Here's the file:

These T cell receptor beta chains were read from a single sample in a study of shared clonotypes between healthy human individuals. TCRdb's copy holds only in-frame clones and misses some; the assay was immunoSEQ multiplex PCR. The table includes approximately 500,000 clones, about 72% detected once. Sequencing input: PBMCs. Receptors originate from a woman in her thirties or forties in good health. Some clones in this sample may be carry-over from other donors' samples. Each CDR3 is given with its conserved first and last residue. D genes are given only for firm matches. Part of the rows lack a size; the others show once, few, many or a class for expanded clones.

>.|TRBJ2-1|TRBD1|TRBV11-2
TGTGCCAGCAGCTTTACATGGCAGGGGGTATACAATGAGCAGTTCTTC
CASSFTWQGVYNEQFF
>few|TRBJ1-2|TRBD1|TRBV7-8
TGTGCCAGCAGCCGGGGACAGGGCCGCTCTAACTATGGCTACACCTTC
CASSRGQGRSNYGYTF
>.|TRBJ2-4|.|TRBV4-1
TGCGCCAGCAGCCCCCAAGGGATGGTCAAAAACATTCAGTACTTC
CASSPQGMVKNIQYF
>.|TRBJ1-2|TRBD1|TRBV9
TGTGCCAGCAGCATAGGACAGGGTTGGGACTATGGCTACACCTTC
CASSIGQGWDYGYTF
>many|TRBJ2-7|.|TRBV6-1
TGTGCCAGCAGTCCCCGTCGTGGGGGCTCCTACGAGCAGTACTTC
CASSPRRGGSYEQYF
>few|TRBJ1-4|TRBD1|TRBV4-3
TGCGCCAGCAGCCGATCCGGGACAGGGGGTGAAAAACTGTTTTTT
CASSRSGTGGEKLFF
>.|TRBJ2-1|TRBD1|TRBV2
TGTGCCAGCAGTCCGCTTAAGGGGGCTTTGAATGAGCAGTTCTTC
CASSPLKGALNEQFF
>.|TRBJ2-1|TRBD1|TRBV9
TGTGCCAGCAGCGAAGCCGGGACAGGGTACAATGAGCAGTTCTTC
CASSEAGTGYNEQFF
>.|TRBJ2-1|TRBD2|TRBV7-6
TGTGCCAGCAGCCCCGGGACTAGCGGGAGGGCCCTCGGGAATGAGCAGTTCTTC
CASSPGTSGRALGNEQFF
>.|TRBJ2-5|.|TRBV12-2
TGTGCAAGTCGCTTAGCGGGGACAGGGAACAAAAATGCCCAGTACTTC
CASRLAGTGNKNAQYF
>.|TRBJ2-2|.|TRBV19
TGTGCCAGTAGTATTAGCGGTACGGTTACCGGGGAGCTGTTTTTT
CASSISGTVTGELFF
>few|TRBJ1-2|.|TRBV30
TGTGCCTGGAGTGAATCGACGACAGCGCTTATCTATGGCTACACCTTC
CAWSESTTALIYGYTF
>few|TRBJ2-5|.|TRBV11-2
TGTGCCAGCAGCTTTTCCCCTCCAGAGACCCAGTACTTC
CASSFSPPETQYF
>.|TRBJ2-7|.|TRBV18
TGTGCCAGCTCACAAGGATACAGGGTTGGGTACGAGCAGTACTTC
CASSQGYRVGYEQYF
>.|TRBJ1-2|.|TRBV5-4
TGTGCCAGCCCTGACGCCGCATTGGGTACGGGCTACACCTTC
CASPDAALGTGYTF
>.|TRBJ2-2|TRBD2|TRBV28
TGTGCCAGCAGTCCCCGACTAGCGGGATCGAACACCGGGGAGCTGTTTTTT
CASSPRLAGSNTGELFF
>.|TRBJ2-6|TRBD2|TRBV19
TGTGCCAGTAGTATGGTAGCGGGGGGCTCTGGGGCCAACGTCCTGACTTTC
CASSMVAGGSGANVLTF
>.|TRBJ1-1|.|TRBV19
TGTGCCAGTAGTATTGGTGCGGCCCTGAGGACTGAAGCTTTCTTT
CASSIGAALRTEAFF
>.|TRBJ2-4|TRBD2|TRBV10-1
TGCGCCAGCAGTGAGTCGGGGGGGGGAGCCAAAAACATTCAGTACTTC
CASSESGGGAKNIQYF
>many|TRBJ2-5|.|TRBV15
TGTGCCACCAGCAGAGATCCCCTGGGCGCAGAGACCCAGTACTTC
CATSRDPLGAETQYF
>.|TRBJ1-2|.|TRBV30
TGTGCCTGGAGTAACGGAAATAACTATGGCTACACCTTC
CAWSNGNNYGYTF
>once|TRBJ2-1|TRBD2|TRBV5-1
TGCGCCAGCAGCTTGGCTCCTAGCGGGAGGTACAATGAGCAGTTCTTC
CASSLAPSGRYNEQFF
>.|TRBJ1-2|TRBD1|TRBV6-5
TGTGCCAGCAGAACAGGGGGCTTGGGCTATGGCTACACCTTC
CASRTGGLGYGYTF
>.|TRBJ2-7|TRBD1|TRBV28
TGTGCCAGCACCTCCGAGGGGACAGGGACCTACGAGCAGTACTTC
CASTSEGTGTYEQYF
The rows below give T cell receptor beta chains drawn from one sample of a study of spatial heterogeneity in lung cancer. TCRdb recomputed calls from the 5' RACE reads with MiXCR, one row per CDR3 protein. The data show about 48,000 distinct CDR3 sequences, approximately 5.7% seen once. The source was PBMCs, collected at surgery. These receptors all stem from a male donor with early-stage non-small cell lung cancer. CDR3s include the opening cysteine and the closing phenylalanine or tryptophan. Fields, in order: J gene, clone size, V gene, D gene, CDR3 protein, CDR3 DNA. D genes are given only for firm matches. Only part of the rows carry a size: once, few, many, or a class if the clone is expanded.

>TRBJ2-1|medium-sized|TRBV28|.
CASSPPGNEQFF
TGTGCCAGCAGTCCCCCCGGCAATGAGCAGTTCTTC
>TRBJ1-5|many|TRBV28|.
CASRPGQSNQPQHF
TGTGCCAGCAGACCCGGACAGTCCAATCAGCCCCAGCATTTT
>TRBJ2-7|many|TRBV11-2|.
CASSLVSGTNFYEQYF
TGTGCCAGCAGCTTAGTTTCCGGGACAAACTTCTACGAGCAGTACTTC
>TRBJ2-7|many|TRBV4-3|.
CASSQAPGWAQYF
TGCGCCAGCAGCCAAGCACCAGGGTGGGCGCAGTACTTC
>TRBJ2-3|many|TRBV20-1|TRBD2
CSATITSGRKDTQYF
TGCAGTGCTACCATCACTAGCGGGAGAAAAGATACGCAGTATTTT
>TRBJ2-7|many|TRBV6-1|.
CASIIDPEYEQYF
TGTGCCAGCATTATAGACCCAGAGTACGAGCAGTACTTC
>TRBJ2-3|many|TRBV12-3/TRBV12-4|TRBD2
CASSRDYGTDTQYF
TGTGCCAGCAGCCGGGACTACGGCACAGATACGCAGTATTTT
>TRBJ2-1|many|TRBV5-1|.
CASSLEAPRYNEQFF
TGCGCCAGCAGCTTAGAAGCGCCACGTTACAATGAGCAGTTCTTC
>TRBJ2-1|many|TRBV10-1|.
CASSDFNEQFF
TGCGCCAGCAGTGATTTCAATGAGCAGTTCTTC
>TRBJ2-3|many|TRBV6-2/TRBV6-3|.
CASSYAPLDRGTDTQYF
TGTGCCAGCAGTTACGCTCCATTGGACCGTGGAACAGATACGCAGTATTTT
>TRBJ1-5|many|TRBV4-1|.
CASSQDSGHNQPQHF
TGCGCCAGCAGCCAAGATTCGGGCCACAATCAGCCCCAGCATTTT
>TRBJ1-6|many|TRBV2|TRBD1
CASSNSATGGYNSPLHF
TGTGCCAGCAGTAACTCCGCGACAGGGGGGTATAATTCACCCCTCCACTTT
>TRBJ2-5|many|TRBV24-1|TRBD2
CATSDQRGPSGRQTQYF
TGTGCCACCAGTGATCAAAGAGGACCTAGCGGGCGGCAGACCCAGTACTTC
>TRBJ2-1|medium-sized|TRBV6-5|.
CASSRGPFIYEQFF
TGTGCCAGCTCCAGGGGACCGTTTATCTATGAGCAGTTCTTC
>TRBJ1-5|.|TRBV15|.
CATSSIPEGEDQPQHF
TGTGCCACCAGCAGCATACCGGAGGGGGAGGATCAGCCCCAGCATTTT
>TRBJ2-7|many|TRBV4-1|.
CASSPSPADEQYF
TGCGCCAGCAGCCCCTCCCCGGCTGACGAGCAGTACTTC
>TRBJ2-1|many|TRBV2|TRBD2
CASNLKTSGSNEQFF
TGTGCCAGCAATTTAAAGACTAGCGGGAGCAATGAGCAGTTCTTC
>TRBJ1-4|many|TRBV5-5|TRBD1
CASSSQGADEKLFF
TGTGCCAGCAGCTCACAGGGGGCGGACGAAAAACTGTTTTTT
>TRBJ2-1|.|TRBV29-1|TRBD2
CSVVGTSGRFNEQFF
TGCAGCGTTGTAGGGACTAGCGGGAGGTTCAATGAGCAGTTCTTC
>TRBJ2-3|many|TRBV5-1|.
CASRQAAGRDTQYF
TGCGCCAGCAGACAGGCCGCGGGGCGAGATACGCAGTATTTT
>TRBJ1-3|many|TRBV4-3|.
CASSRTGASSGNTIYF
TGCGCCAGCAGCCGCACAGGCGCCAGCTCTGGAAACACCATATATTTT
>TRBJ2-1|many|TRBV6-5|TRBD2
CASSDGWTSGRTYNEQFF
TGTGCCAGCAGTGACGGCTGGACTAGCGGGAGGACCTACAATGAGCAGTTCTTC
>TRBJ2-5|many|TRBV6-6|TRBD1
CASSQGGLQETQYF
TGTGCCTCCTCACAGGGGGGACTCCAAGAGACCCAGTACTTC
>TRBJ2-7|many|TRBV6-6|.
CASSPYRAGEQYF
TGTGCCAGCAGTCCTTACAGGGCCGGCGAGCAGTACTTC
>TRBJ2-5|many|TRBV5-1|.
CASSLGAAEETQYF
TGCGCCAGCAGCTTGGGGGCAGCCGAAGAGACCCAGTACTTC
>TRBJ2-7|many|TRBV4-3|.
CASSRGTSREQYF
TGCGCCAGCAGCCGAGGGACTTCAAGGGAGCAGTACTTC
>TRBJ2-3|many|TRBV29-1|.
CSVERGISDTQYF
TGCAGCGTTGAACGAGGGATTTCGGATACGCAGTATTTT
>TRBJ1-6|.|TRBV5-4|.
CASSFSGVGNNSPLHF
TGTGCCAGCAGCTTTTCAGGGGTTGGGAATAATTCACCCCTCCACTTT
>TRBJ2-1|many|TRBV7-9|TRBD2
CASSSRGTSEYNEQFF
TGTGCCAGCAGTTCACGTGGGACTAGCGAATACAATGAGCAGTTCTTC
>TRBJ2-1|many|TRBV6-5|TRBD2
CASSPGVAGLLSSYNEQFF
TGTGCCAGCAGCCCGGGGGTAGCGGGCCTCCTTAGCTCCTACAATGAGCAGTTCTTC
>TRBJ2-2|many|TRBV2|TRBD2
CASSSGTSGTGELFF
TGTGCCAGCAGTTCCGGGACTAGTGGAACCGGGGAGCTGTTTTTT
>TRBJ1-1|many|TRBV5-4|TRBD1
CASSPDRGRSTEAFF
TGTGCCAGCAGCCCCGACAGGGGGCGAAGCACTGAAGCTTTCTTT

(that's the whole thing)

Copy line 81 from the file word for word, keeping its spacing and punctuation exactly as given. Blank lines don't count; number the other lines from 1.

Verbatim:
>TRBJ2-7|many|TRBV11-2|.